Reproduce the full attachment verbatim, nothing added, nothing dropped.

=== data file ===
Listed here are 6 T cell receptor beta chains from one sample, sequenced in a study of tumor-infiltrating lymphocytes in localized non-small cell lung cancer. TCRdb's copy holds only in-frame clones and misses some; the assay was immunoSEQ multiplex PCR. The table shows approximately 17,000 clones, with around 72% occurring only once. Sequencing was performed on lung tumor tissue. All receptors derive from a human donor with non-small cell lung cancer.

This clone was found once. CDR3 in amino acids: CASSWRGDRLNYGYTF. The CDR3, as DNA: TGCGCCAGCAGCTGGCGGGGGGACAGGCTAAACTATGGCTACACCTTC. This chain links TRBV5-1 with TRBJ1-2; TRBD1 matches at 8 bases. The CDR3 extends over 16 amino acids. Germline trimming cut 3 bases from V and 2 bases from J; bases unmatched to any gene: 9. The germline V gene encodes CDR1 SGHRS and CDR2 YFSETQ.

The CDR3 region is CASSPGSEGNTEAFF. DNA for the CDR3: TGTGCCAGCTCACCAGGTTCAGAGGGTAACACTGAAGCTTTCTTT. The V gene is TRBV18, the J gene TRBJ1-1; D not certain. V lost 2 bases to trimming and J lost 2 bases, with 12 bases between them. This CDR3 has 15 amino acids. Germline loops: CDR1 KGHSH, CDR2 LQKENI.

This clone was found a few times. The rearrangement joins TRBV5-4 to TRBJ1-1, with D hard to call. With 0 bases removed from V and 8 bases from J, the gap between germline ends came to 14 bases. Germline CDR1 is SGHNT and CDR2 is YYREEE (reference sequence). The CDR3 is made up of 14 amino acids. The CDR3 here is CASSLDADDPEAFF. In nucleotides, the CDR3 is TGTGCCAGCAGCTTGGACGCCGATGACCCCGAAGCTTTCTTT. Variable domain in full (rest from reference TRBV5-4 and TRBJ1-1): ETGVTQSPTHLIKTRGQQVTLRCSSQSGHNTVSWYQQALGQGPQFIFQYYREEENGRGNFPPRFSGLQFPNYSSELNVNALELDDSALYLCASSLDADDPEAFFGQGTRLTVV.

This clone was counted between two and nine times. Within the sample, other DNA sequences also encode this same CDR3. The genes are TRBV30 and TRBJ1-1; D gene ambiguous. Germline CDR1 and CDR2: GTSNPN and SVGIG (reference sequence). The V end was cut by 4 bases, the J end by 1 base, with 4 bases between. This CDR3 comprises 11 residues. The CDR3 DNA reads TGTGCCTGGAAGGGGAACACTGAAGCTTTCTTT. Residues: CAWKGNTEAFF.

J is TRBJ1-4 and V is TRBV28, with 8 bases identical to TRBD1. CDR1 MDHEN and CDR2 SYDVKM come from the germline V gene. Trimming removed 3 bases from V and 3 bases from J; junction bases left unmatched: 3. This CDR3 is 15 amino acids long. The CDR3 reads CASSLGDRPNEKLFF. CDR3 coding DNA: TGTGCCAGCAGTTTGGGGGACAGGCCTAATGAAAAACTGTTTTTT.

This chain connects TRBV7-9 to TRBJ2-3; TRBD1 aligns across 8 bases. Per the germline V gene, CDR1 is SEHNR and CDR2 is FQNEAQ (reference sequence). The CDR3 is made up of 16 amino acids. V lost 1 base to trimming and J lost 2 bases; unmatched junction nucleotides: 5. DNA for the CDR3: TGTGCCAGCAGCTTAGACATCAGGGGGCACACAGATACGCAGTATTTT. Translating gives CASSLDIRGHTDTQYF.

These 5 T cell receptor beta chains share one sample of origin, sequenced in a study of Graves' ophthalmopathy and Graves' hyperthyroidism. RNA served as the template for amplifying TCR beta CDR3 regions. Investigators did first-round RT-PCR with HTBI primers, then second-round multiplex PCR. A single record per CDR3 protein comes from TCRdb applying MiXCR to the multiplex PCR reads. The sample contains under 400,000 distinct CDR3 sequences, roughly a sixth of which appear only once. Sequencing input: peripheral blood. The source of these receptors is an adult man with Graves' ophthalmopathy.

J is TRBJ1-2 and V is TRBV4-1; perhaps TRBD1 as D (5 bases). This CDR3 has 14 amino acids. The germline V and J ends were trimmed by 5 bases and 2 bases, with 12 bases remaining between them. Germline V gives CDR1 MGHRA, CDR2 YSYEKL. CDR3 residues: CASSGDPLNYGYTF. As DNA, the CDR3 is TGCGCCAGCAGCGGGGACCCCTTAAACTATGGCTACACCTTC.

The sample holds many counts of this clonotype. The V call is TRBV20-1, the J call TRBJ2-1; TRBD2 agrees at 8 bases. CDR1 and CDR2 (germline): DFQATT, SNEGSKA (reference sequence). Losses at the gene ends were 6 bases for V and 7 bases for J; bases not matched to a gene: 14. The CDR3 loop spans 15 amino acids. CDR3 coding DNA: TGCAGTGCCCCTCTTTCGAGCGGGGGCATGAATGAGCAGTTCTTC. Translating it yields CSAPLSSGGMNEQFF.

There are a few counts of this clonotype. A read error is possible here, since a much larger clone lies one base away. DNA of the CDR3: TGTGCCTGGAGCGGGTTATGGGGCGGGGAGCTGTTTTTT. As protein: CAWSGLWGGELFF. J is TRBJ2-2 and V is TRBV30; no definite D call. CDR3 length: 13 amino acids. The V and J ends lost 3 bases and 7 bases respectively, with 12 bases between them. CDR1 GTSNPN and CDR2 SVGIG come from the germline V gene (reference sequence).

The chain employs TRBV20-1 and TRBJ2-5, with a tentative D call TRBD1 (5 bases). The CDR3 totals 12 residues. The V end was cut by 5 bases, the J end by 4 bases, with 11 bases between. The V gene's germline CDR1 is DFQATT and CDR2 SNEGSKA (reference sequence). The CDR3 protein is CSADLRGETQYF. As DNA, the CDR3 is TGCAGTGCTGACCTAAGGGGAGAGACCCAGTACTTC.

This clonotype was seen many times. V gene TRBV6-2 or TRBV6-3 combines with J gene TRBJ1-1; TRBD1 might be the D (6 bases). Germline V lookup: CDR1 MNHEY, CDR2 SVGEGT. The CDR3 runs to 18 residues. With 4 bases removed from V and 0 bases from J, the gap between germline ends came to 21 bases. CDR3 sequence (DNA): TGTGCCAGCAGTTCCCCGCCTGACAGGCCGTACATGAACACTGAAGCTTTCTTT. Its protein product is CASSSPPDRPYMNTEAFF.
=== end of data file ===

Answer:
Listed here are 6 T cell receptor beta chains from one sample, sequenced in a study of tumor-infiltrating lymphocytes in localized non-small cell lung cancer. TCRdb's copy holds only in-frame clones and misses some; the assay was immunoSEQ multiplex PCR. The table shows approximately 17,000 clones, with around 72% occurring only once. Sequencing was performed on lung tumor tissue. All receptors derive from a human donor with non-small cell lung cancer.

This clone was found once. CDR3 in amino acids: CASSWRGDRLNYGYTF. The CDR3, as DNA: TGCGCCAGCAGCTGGCGGGGGGACAGGCTAAACTATGGCTACACCTTC. This chain links TRBV5-1 with TRBJ1-2; TRBD1 matches at 8 bases. The CDR3 extends over 16 amino acids. Germline trimming cut 3 bases from V and 2 bases from J; bases unmatched to any gene: 9. The germline V gene encodes CDR1 SGHRS and CDR2 YFSETQ.

The CDR3 region is CASSPGSEGNTEAFF. DNA for the CDR3: TGTGCCAGCTCACCAGGTTCAGAGGGTAACACTGAAGCTTTCTTT. The V gene is TRBV18, the J gene TRBJ1-1; D not certain. V lost 2 bases to trimming and J lost 2 bases, with 12 bases between them. This CDR3 has 15 amino acids. Germline loops: CDR1 KGHSH, CDR2 LQKENI.

This clone was found a few times. The rearrangement joins TRBV5-4 to TRBJ1-1, with D hard to call. With 0 bases removed from V and 8 bases from J, the gap between germline ends came to 14 bases. Germline CDR1 is SGHNT and CDR2 is YYREEE (reference sequence). The CDR3 is made up of 14 amino acids. The CDR3 here is CASSLDADDPEAFF. In nucleotides, the CDR3 is TGTGCCAGCAGCTTGGACGCCGATGACCCCGAAGCTTTCTTT. Variable domain in full (rest from reference TRBV5-4 and TRBJ1-1): ETGVTQSPTHLIKTRGQQVTLRCSSQSGHNTVSWYQQALGQGPQFIFQYYREEENGRGNFPPRFSGLQFPNYSSELNVNALELDDSALYLCASSLDADDPEAFFGQGTRLTVV.

This clone was counted between two and nine times. Within the sample, other DNA sequences also encode this same CDR3. The genes are TRBV30 and TRBJ1-1; D gene ambiguous. Germline CDR1 and CDR2: GTSNPN and SVGIG (reference sequence). The V end was cut by 4 bases, the J end by 1 base, with 4 bases between. This CDR3 comprises 11 residues. The CDR3 DNA reads TGTGCCTGGAAGGGGAACACTGAAGCTTTCTTT. Residues: CAWKGNTEAFF.

J is TRBJ1-4 and V is TRBV28, with 8 bases identical to TRBD1. CDR1 MDHEN and CDR2 SYDVKM come from the germline V gene. Trimming removed 3 bases from V and 3 bases from J; junction bases left unmatched: 3. This CDR3 is 15 amino acids long. The CDR3 reads CASSLGDRPNEKLFF. CDR3 coding DNA: TGTGCCAGCAGTTTGGGGGACAGGCCTAATGAAAAACTGTTTTTT.

This chain connects TRBV7-9 to TRBJ2-3; TRBD1 aligns across 8 bases. Per the germline V gene, CDR1 is SEHNR and CDR2 is FQNEAQ (reference sequence). The CDR3 is made up of 16 amino acids. V lost 1 base to trimming and J lost 2 bases; unmatched junction nucleotides: 5. DNA for the CDR3: TGTGCCAGCAGCTTAGACATCAGGGGGCACACAGATACGCAGTATTTT. Translating gives CASSLDIRGHTDTQYF.

These 5 T cell receptor beta chains share one sample of origin, sequenced in a study of Graves' ophthalmopathy and Graves' hyperthyroidism. RNA served as the template for amplifying TCR beta CDR3 regions. Investigators did first-round RT-PCR with HTBI primers, then second-round multiplex PCR. A single record per CDR3 protein comes from TCRdb applying MiXCR to the multiplex PCR reads. The sample contains under 400,000 distinct CDR3 sequences, roughly a sixth of which appear only once. Sequencing input: peripheral blood. The source of these receptors is an adult man with Graves' ophthalmopathy.

J is TRBJ1-2 and V is TRBV4-1; perhaps TRBD1 as D (5 bases). This CDR3 has 14 amino acids. The germline V and J ends were trimmed by 5 bases and 2 bases, with 12 bases remaining between them. Germline V gives CDR1 MGHRA, CDR2 YSYEKL. CDR3 residues: CASSGDPLNYGYTF. As DNA, the CDR3 is TGCGCCAGCAGCGGGGACCCCTTAAACTATGGCTACACCTTC.

The sample holds many counts of this clonotype. The V call is TRBV20-1, the J call TRBJ2-1; TRBD2 agrees at 8 bases. CDR1 and CDR2 (germline): DFQATT, SNEGSKA (reference sequence). Losses at the gene ends were 6 bases for V and 7 bases for J; bases not matched to a gene: 14. The CDR3 loop spans 15 amino acids. CDR3 coding DNA: TGCAGTGCCCCTCTTTCGAGCGGGGGCATGAATGAGCAGTTCTTC. Translating it yields CSAPLSSGGMNEQFF.

There are a few counts of this clonotype. A read error is possible here, since a much larger clone lies one base away. DNA of the CDR3: TGTGCCTGGAGCGGGTTATGGGGCGGGGAGCTGTTTTTT. As protein: CAWSGLWGGELFF. J is TRBJ2-2 and V is TRBV30; no definite D call. CDR3 length: 13 amino acids. The V and J ends lost 3 bases and 7 bases respectively, with 12 bases between them. CDR1 GTSNPN and CDR2 SVGIG come from the germline V gene (reference sequence).

The chain employs TRBV20-1 and TRBJ2-5, with a tentative D call TRBD1 (5 bases). The CDR3 totals 12 residues. The V end was cut by 5 bases, the J end by 4 bases, with 11 bases between. The V gene's germline CDR1 is DFQATT and CDR2 SNEGSKA (reference sequence). The CDR3 protein is CSADLRGETQYF. As DNA, the CDR3 is TGCAGTGCTGACCTAAGGGGAGAGACCCAGTACTTC.

This clonotype was seen many times. V gene TRBV6-2 or TRBV6-3 combines with J gene TRBJ1-1; TRBD1 might be the D (6 bases). Germline V lookup: CDR1 MNHEY, CDR2 SVGEGT. The CDR3 runs to 18 residues. With 4 bases removed from V and 0 bases from J, the gap between germline ends came to 21 bases. CDR3 sequence (DNA): TGTGCCAGCAGTTCCCCGCCTGACAGGCCGTACATGAACACTGAAGCTTTCTTT. Its protein product is CASSSPPDRPYMNTEAFF.